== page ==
Where have the green patches between the footpaths and roads of Dwarka vanished?
Where have the green patches between the footpaths and roads of Dwarka vanished?
Akhilesh Pandey
Where have the green patches between the footpaths and roads of Dwarka vanished? What was once a green stretch along a residential road of Sector 6 is now nothing but a concrete slope leading to a parking space
Photo: Akhilesh Pandey
Where have the green patches between the footpaths and roads of Dwarka vanished?

The green patches separating the roads and footpaths of the subcity are now fast disappearing. This is especially true for roads adjoining residential apartments. “In a bid to convert the footpaths into parking spaces, these patches of carefully cultivated trees and plants are being destroyed everywhere. The green areas are being converted into slopes so that the footpaths can directly be assessed from the main road,” informs a commuter who spoke to our City Spidey reporter.    

Several sectors like 4, 5, 6, 7, 10, 12, 22 and 23 are glaring examples of this callous concretisation.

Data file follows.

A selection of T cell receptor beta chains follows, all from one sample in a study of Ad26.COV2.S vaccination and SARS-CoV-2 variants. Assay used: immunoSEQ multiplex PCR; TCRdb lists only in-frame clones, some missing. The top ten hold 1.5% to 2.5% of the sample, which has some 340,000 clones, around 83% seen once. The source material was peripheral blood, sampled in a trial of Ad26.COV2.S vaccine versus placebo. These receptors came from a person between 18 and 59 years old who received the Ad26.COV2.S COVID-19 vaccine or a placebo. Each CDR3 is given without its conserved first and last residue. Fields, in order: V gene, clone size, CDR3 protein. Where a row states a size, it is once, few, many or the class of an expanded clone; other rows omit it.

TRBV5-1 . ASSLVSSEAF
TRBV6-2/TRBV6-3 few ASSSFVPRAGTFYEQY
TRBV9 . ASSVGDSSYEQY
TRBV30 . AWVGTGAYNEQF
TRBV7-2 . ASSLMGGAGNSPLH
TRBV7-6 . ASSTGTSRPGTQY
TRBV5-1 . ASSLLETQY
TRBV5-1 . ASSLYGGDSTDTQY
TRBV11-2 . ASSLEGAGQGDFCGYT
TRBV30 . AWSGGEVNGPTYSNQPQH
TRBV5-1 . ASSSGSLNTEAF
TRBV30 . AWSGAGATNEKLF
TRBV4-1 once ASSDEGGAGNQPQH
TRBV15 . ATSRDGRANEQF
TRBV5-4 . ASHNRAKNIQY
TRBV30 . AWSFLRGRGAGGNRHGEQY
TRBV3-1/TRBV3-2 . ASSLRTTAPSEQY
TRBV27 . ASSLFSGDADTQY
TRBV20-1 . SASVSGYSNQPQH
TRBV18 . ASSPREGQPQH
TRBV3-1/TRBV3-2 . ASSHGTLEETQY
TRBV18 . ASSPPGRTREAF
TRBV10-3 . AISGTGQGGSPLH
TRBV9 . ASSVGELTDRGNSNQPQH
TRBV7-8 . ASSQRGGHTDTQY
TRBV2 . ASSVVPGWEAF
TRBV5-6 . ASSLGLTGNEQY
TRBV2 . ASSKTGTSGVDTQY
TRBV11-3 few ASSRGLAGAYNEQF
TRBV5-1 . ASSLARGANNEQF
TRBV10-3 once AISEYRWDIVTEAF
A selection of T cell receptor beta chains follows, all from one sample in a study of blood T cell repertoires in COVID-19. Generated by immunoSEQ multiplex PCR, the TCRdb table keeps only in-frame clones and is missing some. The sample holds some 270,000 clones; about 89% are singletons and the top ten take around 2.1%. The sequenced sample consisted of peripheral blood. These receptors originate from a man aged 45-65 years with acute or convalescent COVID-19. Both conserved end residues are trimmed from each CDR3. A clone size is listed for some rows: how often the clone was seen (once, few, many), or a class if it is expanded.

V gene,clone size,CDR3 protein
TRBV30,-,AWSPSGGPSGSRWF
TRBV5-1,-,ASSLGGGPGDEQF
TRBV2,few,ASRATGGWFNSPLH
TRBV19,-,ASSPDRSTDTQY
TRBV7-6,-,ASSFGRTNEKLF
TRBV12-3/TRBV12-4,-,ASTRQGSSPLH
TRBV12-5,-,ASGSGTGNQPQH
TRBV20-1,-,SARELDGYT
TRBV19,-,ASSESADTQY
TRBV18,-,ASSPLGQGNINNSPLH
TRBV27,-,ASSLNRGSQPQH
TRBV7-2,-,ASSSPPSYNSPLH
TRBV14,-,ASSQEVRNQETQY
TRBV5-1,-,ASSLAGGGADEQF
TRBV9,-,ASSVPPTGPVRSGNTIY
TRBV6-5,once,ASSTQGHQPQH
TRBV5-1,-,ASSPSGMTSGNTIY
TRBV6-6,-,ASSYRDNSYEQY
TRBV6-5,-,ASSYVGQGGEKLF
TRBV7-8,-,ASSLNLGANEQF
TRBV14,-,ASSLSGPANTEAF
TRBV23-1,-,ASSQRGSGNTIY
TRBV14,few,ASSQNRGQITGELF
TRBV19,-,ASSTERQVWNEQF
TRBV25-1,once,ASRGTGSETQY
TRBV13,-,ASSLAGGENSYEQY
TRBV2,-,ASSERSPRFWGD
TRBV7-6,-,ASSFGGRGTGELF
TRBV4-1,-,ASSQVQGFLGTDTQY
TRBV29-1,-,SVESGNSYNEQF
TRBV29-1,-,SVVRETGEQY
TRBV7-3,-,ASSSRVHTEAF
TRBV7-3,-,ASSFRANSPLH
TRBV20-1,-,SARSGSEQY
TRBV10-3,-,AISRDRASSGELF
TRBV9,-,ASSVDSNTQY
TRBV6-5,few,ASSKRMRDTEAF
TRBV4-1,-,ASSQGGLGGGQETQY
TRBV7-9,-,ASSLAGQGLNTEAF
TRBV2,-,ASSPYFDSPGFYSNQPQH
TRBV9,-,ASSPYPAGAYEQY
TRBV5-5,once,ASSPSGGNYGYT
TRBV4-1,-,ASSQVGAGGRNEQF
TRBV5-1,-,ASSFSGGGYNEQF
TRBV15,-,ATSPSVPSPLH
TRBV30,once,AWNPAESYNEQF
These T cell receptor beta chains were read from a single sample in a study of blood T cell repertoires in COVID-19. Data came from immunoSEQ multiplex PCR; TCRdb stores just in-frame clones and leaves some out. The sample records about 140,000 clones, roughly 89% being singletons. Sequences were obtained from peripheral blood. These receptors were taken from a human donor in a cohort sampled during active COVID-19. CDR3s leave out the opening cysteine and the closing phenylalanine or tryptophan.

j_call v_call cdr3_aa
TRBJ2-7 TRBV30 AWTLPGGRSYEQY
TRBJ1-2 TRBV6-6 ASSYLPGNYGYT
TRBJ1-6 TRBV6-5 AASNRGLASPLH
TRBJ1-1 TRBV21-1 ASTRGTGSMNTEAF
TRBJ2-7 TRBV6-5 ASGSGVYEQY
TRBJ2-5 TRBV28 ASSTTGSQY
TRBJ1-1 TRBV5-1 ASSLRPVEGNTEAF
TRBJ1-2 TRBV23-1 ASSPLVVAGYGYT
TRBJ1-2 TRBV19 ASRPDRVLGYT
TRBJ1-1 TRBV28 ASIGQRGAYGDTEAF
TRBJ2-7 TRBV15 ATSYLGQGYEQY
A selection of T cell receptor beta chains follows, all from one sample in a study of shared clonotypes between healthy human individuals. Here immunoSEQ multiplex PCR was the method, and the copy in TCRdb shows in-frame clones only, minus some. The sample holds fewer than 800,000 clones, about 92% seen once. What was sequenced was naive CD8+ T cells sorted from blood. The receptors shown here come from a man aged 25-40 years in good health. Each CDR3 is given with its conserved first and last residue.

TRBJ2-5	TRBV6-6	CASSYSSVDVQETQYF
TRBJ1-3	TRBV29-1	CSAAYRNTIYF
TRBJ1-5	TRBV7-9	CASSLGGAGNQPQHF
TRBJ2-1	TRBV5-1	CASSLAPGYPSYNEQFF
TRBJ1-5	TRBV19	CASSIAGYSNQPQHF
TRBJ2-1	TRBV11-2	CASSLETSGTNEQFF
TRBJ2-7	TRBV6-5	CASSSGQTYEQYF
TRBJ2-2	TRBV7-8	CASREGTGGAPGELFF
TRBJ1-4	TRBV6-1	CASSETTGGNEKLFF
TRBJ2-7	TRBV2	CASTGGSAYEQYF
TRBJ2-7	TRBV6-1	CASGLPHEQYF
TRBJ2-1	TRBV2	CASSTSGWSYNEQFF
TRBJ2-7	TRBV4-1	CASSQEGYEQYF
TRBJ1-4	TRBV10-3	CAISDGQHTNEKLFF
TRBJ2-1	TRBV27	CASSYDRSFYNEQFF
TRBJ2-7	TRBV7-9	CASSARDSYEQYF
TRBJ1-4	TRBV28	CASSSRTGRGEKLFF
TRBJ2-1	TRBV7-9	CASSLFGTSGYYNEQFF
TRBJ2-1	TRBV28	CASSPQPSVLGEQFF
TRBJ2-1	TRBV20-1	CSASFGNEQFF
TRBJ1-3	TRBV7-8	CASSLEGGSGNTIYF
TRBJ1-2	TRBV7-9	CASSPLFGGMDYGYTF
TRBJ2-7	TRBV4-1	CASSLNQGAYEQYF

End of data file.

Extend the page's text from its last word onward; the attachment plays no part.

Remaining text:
On a stretch of Road Number 201, which goes towards Sector 6, the green patches on either sides of the road (adjacent to residential apartments) have been cemented. Vehicles are perennially parked on the footpaths.

Commenting on this callous trend, Rejimon CK, vice president of Dwarka Forum said, “This practice should be immediately curbed by the authorities. I have written several letters to them on the issue, but there have been no satisfactory response. With this rampant concretisation, we are also losing our rainwater harvesting spaces.”

So why is DDA silent on the issue? Is it not adequately aware of the mammoth scale in which this concretisation is happening? “Without its knowledge, this could not have happened. Infact, some DDA officials must be secretly supporting the people who are destroying the green cover,” said Ramesh Mumukshu, an RTI activist of Dwarka.

Diwan Singh, an environment activist and resident of Sector 23, rued, “DDA and the residential community of Dwarka are equally to blame. The destruction of the green covers is detrimental for soil hygiene, ecology and ultimately people. I take this opportunity to appeal to all the residents of Dwarka to stop this practice.”

V Selvarajan, secretary of Green Circle, an organisation working on local environmental issues added, “I strongly object to and condemn the concretisation of green spaces in the subcity.”

Speaking on the subject, DDA horticulture officials said that henceforth they shall be vigilant and prevent the destruction of green covers.

 

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